The subcommittee mark also includes additional funding for special voucher categories, including:
- $40 million for additional HUD-VASH vouchers for veterans,
- $390 million for Section 811 “mainstream” vouchers for the disabled, and
- $50 million to fund a new mobility demonstration project to assist low-income families find housing in high-opportunity neighborhoods.
Section 202 and 811 housing for elderly and disabled receive enough funding to renew existing renewals and contracts, but not enough to construct new units like we provided in the 2018 omnibus. I hope we can improve these numbers because the need is acute among both our elderly and disabled population, and these programs have proved their worth in addressing this need. Their revival cannot be a mere one-year blip in funding.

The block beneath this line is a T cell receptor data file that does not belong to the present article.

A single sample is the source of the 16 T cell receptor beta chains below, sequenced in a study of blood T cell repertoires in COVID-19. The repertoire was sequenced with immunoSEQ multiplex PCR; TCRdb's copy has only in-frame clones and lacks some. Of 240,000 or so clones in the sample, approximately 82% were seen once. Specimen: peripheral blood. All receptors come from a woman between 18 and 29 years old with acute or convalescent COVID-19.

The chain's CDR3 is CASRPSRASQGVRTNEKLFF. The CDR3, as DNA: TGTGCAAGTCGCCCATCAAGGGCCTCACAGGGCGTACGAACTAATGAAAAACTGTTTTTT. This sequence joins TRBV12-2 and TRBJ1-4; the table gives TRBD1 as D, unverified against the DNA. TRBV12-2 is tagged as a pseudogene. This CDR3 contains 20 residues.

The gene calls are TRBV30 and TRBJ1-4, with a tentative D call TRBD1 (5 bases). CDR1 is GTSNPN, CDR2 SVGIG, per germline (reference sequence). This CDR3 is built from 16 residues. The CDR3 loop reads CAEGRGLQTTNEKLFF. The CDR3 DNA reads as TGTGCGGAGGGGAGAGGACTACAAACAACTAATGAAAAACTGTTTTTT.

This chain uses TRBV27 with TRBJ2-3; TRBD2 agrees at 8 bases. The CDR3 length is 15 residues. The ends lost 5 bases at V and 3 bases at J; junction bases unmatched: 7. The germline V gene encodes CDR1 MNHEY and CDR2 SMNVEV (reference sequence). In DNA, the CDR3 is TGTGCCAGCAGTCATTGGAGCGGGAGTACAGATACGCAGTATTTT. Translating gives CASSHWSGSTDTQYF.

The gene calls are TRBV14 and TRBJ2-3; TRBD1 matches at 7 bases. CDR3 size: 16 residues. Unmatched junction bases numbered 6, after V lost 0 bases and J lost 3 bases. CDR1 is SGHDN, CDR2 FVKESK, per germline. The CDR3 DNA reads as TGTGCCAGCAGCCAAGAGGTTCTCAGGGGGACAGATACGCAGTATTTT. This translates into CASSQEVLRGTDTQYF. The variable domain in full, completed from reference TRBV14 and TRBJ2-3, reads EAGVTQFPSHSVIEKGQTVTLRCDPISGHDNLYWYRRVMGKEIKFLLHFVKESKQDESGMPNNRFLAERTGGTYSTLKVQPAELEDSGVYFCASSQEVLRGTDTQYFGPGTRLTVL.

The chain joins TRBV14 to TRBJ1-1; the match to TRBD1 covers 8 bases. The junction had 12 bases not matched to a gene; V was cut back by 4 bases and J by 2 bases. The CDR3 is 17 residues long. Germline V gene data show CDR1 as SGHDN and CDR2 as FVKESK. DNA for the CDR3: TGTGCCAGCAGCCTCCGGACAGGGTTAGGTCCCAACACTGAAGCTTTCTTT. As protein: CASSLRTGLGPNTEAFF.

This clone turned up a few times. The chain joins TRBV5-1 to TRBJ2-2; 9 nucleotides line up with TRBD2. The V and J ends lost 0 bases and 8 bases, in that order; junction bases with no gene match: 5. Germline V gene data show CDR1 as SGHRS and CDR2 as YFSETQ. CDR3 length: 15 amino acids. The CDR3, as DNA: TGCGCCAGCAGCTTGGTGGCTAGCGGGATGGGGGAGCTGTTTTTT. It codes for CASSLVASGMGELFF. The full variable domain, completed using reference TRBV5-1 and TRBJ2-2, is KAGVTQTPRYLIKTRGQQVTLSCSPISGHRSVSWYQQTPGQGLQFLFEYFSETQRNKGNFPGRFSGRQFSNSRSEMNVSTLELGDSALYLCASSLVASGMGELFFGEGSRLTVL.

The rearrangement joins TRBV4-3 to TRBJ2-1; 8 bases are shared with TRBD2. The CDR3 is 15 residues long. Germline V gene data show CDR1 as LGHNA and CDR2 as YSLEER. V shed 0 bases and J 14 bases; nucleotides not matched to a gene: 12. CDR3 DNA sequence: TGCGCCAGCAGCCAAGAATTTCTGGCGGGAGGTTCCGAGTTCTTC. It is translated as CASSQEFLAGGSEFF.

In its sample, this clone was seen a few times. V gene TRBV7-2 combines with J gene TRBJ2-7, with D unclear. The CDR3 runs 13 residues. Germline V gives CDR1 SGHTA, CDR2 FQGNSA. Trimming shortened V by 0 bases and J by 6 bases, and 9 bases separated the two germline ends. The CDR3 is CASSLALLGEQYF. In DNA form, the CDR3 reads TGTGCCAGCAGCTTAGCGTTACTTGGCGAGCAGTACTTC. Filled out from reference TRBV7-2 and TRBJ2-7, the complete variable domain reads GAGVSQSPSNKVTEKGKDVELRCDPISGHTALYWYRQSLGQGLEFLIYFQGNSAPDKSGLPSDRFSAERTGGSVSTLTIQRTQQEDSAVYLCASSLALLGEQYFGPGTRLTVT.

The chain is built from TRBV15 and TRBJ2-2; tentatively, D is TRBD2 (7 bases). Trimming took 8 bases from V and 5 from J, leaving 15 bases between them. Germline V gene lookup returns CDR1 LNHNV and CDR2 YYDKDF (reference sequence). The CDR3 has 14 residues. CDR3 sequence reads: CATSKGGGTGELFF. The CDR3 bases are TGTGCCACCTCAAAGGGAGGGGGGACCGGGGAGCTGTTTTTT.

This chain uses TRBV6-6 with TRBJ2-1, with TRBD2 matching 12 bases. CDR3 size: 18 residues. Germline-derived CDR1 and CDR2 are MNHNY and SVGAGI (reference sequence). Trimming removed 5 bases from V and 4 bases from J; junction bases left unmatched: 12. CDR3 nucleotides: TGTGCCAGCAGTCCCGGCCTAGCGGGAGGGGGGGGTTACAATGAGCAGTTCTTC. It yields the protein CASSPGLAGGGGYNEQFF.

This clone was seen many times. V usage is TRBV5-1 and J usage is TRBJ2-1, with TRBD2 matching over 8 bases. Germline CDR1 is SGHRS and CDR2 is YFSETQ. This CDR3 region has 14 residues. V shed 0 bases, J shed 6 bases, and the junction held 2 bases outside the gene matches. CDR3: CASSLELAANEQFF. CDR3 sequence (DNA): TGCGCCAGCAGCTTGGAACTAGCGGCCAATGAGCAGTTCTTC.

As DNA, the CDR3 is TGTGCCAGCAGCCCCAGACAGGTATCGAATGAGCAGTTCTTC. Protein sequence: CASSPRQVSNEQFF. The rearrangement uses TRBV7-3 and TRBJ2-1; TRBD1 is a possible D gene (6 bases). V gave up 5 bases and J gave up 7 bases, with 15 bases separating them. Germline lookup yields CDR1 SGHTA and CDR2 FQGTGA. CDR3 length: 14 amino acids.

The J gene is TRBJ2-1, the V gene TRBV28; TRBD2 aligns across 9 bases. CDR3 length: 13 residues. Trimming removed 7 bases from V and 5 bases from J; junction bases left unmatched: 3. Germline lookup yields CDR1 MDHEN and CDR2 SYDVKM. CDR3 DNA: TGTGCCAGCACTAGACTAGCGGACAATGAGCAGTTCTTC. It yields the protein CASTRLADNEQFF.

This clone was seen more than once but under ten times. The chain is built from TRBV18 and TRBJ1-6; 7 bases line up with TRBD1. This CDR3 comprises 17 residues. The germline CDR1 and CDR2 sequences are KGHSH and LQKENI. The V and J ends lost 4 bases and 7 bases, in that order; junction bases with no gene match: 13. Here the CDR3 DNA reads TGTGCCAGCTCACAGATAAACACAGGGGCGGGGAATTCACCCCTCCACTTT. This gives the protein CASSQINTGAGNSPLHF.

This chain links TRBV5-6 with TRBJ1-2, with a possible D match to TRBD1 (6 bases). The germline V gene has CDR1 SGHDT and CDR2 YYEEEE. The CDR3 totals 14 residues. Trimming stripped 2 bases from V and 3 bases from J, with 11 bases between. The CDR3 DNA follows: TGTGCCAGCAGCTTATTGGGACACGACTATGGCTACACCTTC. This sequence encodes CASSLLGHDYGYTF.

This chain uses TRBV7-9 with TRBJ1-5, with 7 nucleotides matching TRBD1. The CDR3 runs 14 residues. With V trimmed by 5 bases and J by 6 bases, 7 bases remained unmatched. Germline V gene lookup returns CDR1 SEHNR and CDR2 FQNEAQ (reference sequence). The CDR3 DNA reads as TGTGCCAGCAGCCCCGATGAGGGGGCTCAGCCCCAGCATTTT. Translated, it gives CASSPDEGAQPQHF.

The bill locks in recent funding increases for critical discretionary housing grant programs. Choice Neighborhoods, which allows grantees to transform distressed communities into thriving mixed-income communities, once again would receive $150 million.
The popular Community Development Block Grant (CDBG) program, which offers flexible funding to towns and cities across the country for housing and public infrastructure improvements, receives flat funding at $3.3 billion.
Meanwhile, the HOME Investment Partnerships program, which is so often utilized as key “gap funding” in new affordable housing developments, receives $1.2 billion, a slight cut from last year’s enacted level. We need to push these numbers higher, particularly in the context of large funding increases in the transportation title of this bill.